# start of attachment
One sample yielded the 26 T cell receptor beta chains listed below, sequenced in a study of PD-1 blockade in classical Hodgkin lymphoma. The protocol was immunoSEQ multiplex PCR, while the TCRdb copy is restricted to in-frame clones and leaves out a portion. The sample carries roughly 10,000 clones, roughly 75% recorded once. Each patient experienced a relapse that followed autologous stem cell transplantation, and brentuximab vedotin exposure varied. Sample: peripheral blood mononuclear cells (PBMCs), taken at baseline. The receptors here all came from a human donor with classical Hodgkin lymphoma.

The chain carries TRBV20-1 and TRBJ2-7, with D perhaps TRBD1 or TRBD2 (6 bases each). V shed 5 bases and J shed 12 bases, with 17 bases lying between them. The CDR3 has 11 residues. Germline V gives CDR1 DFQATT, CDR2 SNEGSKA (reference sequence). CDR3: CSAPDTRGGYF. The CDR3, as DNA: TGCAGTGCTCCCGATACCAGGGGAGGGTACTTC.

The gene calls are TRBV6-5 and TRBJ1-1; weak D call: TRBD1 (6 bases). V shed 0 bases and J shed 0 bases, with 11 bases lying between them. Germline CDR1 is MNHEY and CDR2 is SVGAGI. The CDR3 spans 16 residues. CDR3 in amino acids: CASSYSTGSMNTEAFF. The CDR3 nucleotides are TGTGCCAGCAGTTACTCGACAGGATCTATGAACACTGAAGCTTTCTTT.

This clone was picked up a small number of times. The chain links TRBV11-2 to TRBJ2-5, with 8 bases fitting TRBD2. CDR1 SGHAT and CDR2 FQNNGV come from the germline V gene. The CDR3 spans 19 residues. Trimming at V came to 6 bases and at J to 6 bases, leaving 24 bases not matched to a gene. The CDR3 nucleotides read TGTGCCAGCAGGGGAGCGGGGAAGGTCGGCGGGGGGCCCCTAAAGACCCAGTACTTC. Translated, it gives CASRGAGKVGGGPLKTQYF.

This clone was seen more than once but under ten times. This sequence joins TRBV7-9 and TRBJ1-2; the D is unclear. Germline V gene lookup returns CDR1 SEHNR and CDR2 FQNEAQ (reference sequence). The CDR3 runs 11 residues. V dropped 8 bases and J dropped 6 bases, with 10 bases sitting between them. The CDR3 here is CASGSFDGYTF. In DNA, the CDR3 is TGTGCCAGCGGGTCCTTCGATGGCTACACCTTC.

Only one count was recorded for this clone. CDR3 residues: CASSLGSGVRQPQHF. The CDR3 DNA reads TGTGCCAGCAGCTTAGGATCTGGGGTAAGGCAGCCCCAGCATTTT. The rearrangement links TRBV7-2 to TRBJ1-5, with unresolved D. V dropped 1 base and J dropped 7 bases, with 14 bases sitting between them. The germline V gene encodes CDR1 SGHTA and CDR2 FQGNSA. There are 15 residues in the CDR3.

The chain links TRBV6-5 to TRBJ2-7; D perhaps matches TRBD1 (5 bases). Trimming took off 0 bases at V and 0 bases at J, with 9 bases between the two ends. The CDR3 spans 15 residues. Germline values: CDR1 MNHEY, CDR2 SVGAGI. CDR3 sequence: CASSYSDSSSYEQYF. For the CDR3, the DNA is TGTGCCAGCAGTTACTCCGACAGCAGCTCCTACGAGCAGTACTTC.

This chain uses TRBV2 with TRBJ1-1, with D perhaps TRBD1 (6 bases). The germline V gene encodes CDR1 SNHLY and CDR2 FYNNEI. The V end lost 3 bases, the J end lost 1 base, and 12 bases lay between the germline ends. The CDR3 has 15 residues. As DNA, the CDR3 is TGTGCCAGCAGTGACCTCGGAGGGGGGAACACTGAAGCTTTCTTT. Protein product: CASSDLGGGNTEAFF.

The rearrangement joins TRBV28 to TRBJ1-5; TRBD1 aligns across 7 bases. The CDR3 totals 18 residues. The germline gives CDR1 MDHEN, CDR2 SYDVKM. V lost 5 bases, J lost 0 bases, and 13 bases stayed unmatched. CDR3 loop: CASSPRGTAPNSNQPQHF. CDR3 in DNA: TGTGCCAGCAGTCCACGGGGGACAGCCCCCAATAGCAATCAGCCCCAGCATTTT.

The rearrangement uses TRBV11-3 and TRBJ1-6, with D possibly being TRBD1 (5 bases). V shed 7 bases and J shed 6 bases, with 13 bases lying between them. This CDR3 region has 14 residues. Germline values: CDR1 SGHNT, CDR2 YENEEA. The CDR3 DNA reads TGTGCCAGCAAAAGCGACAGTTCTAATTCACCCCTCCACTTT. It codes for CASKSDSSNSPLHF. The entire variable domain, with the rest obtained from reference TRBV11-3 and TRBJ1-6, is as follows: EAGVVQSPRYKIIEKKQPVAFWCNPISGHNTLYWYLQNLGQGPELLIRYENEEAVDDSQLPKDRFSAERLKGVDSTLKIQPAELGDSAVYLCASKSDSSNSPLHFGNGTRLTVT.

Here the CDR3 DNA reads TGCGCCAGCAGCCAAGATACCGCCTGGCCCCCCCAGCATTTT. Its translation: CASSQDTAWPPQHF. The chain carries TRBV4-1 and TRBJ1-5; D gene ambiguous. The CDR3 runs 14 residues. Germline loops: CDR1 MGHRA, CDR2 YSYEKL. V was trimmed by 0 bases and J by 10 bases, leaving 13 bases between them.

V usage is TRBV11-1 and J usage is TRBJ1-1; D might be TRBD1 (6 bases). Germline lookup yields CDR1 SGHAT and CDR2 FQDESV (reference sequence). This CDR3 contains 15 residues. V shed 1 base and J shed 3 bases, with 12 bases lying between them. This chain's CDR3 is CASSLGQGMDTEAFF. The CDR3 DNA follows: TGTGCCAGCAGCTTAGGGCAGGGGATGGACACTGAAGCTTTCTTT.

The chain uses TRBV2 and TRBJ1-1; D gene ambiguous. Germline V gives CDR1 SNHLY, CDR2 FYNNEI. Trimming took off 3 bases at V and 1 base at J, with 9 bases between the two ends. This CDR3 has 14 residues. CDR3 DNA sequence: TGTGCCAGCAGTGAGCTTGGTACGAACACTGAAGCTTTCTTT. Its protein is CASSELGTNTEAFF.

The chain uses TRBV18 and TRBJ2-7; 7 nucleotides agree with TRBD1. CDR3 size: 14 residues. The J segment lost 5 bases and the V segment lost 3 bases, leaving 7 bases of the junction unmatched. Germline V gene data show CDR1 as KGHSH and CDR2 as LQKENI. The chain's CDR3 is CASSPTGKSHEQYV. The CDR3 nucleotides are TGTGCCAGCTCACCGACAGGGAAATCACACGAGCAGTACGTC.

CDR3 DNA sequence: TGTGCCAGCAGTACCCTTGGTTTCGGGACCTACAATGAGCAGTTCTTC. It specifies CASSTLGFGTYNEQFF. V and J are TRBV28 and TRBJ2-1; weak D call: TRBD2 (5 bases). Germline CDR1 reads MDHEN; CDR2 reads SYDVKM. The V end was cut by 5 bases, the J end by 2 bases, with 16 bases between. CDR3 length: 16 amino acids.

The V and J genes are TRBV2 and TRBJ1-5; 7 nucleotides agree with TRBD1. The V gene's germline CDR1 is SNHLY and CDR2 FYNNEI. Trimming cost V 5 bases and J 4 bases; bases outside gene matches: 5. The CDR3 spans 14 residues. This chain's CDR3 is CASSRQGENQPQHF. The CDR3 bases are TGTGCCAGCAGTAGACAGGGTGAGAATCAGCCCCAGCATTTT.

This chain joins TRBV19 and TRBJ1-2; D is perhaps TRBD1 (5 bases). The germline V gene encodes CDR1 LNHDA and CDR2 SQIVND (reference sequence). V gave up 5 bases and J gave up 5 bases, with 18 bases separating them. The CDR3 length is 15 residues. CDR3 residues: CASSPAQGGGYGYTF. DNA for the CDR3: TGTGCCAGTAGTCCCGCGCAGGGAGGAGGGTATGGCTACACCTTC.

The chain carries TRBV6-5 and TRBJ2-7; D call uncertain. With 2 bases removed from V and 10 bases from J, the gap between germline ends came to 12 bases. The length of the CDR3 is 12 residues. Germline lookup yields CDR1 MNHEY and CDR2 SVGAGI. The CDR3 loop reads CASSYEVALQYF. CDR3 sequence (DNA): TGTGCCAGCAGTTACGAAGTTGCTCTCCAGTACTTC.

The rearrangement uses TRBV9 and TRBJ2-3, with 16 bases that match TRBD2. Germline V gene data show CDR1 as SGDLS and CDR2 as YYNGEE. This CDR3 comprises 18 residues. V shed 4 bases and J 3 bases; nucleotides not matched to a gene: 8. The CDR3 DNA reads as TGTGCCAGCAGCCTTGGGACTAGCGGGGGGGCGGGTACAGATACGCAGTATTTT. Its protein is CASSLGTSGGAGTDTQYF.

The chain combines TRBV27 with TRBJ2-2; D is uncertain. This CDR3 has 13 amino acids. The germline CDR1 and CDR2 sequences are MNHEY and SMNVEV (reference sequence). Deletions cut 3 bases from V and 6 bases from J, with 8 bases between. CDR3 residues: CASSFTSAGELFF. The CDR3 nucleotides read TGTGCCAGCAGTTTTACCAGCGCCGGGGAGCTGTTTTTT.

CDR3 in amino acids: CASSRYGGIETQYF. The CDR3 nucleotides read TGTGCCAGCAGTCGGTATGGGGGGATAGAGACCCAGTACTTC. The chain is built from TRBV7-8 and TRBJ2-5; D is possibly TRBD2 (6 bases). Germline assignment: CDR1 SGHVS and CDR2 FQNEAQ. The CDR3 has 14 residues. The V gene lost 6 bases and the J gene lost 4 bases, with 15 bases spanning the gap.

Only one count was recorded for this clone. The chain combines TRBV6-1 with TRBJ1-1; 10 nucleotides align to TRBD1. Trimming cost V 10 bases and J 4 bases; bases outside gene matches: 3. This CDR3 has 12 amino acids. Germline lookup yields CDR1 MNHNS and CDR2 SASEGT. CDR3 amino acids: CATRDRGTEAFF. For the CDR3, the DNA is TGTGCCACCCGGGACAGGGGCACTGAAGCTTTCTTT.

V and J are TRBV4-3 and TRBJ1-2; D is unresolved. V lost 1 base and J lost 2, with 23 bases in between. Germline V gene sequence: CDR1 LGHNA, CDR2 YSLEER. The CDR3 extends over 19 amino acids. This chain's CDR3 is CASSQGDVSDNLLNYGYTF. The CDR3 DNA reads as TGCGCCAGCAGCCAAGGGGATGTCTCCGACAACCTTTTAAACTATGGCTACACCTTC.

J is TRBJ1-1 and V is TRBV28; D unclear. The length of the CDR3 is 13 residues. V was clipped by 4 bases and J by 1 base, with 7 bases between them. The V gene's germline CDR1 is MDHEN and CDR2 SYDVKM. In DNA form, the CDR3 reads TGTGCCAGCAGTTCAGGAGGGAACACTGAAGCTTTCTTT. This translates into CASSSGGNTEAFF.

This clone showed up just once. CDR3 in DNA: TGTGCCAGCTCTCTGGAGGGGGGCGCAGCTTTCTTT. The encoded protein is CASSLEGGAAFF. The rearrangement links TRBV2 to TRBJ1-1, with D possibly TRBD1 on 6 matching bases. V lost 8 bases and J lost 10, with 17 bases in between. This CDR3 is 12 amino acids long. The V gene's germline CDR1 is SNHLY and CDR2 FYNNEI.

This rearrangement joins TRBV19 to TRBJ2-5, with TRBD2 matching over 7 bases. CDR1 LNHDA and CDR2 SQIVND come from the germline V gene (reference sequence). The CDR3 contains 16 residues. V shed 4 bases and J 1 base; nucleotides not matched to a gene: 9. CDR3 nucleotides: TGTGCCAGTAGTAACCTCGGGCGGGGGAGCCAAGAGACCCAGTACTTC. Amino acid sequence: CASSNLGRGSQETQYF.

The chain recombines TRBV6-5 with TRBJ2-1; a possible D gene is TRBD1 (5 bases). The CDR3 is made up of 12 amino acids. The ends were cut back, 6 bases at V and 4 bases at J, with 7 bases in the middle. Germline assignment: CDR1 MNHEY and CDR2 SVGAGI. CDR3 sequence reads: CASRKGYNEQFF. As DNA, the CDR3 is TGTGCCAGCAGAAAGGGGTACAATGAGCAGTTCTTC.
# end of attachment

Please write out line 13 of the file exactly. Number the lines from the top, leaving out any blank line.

The chain uses TRBV2 and TRBJ1-1; D gene ambiguous. Germline V gives CDR1 SNHLY, CDR2 FYNNEI. Trimming took off 3 bases at V and 1 base at J, with 9 bases between the two ends. This CDR3 has 14 residues. CDR3 DNA sequence: TGTGCCAGCAGTGAGCTTGGTACGAACACTGAAGCTTTCTTT. Its protein is CASSELGTNTEAFF.